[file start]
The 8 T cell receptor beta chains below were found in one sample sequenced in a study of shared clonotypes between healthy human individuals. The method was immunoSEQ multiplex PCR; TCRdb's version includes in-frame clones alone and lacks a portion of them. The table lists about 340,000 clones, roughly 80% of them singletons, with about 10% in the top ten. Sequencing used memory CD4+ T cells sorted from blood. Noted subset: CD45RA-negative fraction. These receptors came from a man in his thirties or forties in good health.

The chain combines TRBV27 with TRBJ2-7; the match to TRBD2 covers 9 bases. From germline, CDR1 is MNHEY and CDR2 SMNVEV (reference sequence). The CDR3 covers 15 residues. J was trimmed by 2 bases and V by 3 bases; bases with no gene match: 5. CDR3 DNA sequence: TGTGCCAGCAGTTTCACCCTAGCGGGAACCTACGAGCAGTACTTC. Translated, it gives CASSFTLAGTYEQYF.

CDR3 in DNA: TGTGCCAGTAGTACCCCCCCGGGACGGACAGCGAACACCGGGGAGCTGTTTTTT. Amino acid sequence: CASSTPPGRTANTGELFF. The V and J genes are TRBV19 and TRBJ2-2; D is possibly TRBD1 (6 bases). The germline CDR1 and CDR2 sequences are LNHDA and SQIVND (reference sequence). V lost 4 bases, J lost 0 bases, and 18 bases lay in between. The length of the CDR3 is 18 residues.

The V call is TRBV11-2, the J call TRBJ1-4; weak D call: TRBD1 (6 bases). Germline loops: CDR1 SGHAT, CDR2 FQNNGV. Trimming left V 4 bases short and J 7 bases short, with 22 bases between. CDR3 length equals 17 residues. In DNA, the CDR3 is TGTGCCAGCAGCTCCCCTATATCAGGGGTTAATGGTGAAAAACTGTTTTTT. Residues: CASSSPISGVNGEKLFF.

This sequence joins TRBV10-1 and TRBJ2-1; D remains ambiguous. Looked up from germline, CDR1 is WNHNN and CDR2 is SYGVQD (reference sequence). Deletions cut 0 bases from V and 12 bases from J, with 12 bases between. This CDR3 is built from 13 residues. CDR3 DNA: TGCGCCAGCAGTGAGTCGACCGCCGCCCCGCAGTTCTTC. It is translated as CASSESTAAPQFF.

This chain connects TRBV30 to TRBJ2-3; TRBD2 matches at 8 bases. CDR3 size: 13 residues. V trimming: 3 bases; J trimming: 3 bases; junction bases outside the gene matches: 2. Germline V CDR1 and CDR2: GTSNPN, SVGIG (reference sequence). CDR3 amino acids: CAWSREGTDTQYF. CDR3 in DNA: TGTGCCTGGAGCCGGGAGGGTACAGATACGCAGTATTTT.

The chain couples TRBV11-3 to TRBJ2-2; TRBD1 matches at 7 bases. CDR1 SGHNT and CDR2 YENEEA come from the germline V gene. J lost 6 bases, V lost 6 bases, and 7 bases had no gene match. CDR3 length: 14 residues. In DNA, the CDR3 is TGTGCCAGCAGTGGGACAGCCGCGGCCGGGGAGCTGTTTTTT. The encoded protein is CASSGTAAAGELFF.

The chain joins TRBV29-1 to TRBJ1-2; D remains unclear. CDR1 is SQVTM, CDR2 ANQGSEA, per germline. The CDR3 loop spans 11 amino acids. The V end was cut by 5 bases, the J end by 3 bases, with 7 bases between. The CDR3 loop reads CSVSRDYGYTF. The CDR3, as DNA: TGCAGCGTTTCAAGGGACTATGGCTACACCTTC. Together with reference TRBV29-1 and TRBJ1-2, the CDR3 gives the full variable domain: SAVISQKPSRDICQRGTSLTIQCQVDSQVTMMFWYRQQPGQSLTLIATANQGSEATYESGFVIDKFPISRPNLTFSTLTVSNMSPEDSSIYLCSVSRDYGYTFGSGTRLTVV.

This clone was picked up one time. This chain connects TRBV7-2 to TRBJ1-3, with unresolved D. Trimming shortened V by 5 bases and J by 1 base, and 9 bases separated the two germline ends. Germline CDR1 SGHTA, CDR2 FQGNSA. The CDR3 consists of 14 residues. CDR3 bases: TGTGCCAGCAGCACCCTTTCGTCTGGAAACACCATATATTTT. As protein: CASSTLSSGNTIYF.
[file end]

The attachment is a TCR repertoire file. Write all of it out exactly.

The 8 T cell receptor beta chains below were found in one sample sequenced in a study of shared clonotypes between healthy human individuals. The method was immunoSEQ multiplex PCR; TCRdb's version includes in-frame clones alone and lacks a portion of them. The table lists about 340,000 clones, roughly 80% of them singletons, with about 10% in the top ten. Sequencing used memory CD4+ T cells sorted from blood. Noted subset: CD45RA-negative fraction. These receptors came from a man in his thirties or forties in good health.

The chain combines TRBV27 with TRBJ2-7; the match to TRBD2 covers 9 bases. From germline, CDR1 is MNHEY and CDR2 SMNVEV (reference sequence). The CDR3 covers 15 residues. J was trimmed by 2 bases and V by 3 bases; bases with no gene match: 5. CDR3 DNA sequence: TGTGCCAGCAGTTTCACCCTAGCGGGAACCTACGAGCAGTACTTC. Translated, it gives CASSFTLAGTYEQYF.

CDR3 in DNA: TGTGCCAGTAGTACCCCCCCGGGACGGACAGCGAACACCGGGGAGCTGTTTTTT. Amino acid sequence: CASSTPPGRTANTGELFF. The V and J genes are TRBV19 and TRBJ2-2; D is possibly TRBD1 (6 bases). The germline CDR1 and CDR2 sequences are LNHDA and SQIVND (reference sequence). V lost 4 bases, J lost 0 bases, and 18 bases lay in between. The length of the CDR3 is 18 residues.

The V call is TRBV11-2, the J call TRBJ1-4; weak D call: TRBD1 (6 bases). Germline loops: CDR1 SGHAT, CDR2 FQNNGV. Trimming left V 4 bases short and J 7 bases short, with 22 bases between. CDR3 length equals 17 residues. In DNA, the CDR3 is TGTGCCAGCAGCTCCCCTATATCAGGGGTTAATGGTGAAAAACTGTTTTTT. Residues: CASSSPISGVNGEKLFF.

This sequence joins TRBV10-1 and TRBJ2-1; D remains ambiguous. Looked up from germline, CDR1 is WNHNN and CDR2 is SYGVQD (reference sequence). Deletions cut 0 bases from V and 12 bases from J, with 12 bases between. This CDR3 is built from 13 residues. CDR3 DNA: TGCGCCAGCAGTGAGTCGACCGCCGCCCCGCAGTTCTTC. It is translated as CASSESTAAPQFF.

This chain connects TRBV30 to TRBJ2-3; TRBD2 matches at 8 bases. CDR3 size: 13 residues. V trimming: 3 bases; J trimming: 3 bases; junction bases outside the gene matches: 2. Germline V CDR1 and CDR2: GTSNPN, SVGIG (reference sequence). CDR3 amino acids: CAWSREGTDTQYF. CDR3 in DNA: TGTGCCTGGAGCCGGGAGGGTACAGATACGCAGTATTTT.

The chain couples TRBV11-3 to TRBJ2-2; TRBD1 matches at 7 bases. CDR1 SGHNT and CDR2 YENEEA come from the germline V gene. J lost 6 bases, V lost 6 bases, and 7 bases had no gene match. CDR3 length: 14 residues. In DNA, the CDR3 is TGTGCCAGCAGTGGGACAGCCGCGGCCGGGGAGCTGTTTTTT. The encoded protein is CASSGTAAAGELFF.

The chain joins TRBV29-1 to TRBJ1-2; D remains unclear. CDR1 is SQVTM, CDR2 ANQGSEA, per germline. The CDR3 loop spans 11 amino acids. The V end was cut by 5 bases, the J end by 3 bases, with 7 bases between. The CDR3 loop reads CSVSRDYGYTF. The CDR3, as DNA: TGCAGCGTTTCAAGGGACTATGGCTACACCTTC. Together with reference TRBV29-1 and TRBJ1-2, the CDR3 gives the full variable domain: SAVISQKPSRDICQRGTSLTIQCQVDSQVTMMFWYRQQPGQSLTLIATANQGSEATYESGFVIDKFPISRPNLTFSTLTVSNMSPEDSSIYLCSVSRDYGYTFGSGTRLTVV.

This clone was picked up one time. This chain connects TRBV7-2 to TRBJ1-3, with unresolved D. Trimming shortened V by 5 bases and J by 1 base, and 9 bases separated the two germline ends. Germline CDR1 SGHTA, CDR2 FQGNSA. The CDR3 consists of 14 residues. CDR3 bases: TGTGCCAGCAGCACCCTTTCGTCTGGAAACACCATATATTTT. As protein: CASSTLSSGNTIYF.